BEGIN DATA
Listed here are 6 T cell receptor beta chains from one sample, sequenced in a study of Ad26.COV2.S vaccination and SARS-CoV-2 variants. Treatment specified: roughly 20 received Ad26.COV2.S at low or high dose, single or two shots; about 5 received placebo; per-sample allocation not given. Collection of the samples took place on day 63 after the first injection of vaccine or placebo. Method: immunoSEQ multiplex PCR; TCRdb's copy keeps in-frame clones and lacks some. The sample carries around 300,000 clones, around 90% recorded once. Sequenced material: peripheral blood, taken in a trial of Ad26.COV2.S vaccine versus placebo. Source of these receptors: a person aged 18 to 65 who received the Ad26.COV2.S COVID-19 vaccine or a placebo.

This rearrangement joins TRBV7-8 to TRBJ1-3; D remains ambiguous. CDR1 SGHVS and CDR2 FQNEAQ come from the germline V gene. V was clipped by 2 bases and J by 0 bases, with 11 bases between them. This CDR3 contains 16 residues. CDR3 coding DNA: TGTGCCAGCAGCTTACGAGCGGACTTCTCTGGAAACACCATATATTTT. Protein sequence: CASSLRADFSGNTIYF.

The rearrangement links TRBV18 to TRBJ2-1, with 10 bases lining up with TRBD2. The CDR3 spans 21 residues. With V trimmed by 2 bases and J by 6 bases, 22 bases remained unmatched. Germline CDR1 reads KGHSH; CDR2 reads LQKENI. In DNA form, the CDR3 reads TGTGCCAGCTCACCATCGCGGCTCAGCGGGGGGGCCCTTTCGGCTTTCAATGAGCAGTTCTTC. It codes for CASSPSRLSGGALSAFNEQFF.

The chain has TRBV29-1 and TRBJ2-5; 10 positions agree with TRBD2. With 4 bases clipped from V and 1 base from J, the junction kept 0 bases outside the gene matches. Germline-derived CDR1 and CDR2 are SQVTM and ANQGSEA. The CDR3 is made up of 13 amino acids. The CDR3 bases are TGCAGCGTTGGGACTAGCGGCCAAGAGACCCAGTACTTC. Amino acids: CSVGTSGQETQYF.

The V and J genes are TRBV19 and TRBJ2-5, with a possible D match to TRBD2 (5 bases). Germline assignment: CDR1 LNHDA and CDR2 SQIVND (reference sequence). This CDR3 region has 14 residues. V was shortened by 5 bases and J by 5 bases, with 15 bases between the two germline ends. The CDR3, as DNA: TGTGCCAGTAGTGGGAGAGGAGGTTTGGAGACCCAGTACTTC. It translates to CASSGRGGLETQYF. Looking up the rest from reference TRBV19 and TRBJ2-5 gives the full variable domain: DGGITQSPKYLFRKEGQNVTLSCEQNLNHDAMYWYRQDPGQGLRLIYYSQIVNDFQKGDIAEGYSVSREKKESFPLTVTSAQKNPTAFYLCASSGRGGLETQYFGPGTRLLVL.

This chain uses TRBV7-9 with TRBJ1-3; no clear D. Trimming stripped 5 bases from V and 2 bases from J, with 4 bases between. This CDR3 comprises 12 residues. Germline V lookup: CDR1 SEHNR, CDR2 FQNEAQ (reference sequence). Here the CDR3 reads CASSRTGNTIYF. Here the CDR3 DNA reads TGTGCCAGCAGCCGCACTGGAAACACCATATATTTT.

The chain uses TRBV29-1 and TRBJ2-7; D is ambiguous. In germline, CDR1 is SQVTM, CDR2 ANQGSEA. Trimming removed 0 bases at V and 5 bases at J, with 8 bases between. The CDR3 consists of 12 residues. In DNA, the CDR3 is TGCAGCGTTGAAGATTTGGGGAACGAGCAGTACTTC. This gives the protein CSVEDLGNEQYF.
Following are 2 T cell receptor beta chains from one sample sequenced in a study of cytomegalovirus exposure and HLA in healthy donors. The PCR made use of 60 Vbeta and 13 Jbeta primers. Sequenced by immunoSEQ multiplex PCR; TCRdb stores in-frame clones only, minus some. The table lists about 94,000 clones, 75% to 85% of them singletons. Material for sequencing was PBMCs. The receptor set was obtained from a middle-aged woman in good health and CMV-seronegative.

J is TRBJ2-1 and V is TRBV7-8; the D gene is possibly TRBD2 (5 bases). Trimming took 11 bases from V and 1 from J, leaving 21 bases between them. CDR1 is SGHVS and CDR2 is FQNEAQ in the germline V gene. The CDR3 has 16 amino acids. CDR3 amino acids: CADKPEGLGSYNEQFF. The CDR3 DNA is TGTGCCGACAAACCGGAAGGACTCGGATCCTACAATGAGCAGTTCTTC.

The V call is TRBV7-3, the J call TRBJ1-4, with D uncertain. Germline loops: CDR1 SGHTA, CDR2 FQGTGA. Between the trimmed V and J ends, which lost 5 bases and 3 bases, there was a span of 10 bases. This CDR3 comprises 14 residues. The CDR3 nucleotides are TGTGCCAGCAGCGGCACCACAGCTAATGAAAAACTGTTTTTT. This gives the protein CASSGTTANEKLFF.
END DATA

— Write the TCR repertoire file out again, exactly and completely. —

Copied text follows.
Listed here are 6 T cell receptor beta chains from one sample, sequenced in a study of Ad26.COV2.S vaccination and SARS-CoV-2 variants. Treatment specified: roughly 20 received Ad26.COV2.S at low or high dose, single or two shots; about 5 received placebo; per-sample allocation not given. Collection of the samples took place on day 63 after the first injection of vaccine or placebo. Method: immunoSEQ multiplex PCR; TCRdb's copy keeps in-frame clones and lacks some. The sample carries around 300,000 clones, around 90% recorded once. Sequenced material: peripheral blood, taken in a trial of Ad26.COV2.S vaccine versus placebo. Source of these receptors: a person aged 18 to 65 who received the Ad26.COV2.S COVID-19 vaccine or a placebo.

This rearrangement joins TRBV7-8 to TRBJ1-3; D remains ambiguous. CDR1 SGHVS and CDR2 FQNEAQ come from the germline V gene. V was clipped by 2 bases and J by 0 bases, with 11 bases between them. This CDR3 contains 16 residues. CDR3 coding DNA: TGTGCCAGCAGCTTACGAGCGGACTTCTCTGGAAACACCATATATTTT. Protein sequence: CASSLRADFSGNTIYF.

The rearrangement links TRBV18 to TRBJ2-1, with 10 bases lining up with TRBD2. The CDR3 spans 21 residues. With V trimmed by 2 bases and J by 6 bases, 22 bases remained unmatched. Germline CDR1 reads KGHSH; CDR2 reads LQKENI. In DNA form, the CDR3 reads TGTGCCAGCTCACCATCGCGGCTCAGCGGGGGGGCCCTTTCGGCTTTCAATGAGCAGTTCTTC. It codes for CASSPSRLSGGALSAFNEQFF.

The chain has TRBV29-1 and TRBJ2-5; 10 positions agree with TRBD2. With 4 bases clipped from V and 1 base from J, the junction kept 0 bases outside the gene matches. Germline-derived CDR1 and CDR2 are SQVTM and ANQGSEA. The CDR3 is made up of 13 amino acids. The CDR3 bases are TGCAGCGTTGGGACTAGCGGCCAAGAGACCCAGTACTTC. Amino acids: CSVGTSGQETQYF.

The V and J genes are TRBV19 and TRBJ2-5, with a possible D match to TRBD2 (5 bases). Germline assignment: CDR1 LNHDA and CDR2 SQIVND (reference sequence). This CDR3 region has 14 residues. V was shortened by 5 bases and J by 5 bases, with 15 bases between the two germline ends. The CDR3, as DNA: TGTGCCAGTAGTGGGAGAGGAGGTTTGGAGACCCAGTACTTC. It translates to CASSGRGGLETQYF. Looking up the rest from reference TRBV19 and TRBJ2-5 gives the full variable domain: DGGITQSPKYLFRKEGQNVTLSCEQNLNHDAMYWYRQDPGQGLRLIYYSQIVNDFQKGDIAEGYSVSREKKESFPLTVTSAQKNPTAFYLCASSGRGGLETQYFGPGTRLLVL.

This chain uses TRBV7-9 with TRBJ1-3; no clear D. Trimming stripped 5 bases from V and 2 bases from J, with 4 bases between. This CDR3 comprises 12 residues. Germline V lookup: CDR1 SEHNR, CDR2 FQNEAQ (reference sequence). Here the CDR3 reads CASSRTGNTIYF. Here the CDR3 DNA reads TGTGCCAGCAGCCGCACTGGAAACACCATATATTTT.

The chain uses TRBV29-1 and TRBJ2-7; D is ambiguous. In germline, CDR1 is SQVTM, CDR2 ANQGSEA. Trimming removed 0 bases at V and 5 bases at J, with 8 bases between. The CDR3 consists of 12 residues. In DNA, the CDR3 is TGCAGCGTTGAAGATTTGGGGAACGAGCAGTACTTC. This gives the protein CSVEDLGNEQYF.
Following are 2 T cell receptor beta chains from one sample sequenced in a study of cytomegalovirus exposure and HLA in healthy donors. The PCR made use of 60 Vbeta and 13 Jbeta primers. Sequenced by immunoSEQ multiplex PCR; TCRdb stores in-frame clones only, minus some. The table lists about 94,000 clones, 75% to 85% of them singletons. Material for sequencing was PBMCs. The receptor set was obtained from a middle-aged woman in good health and CMV-seronegative.

J is TRBJ2-1 and V is TRBV7-8; the D gene is possibly TRBD2 (5 bases). Trimming took 11 bases from V and 1 from J, leaving 21 bases between them. CDR1 is SGHVS and CDR2 is FQNEAQ in the germline V gene. The CDR3 has 16 amino acids. CDR3 amino acids: CADKPEGLGSYNEQFF. The CDR3 DNA is TGTGCCGACAAACCGGAAGGACTCGGATCCTACAATGAGCAGTTCTTC.

The V call is TRBV7-3, the J call TRBJ1-4, with D uncertain. Germline loops: CDR1 SGHTA, CDR2 FQGTGA. Between the trimmed V and J ends, which lost 5 bases and 3 bases, there was a span of 10 bases. This CDR3 comprises 14 residues. The CDR3 nucleotides are TGTGCCAGCAGCGGCACCACAGCTAATGAAAAACTGTTTTTT. This gives the protein CASSGTTANEKLFF.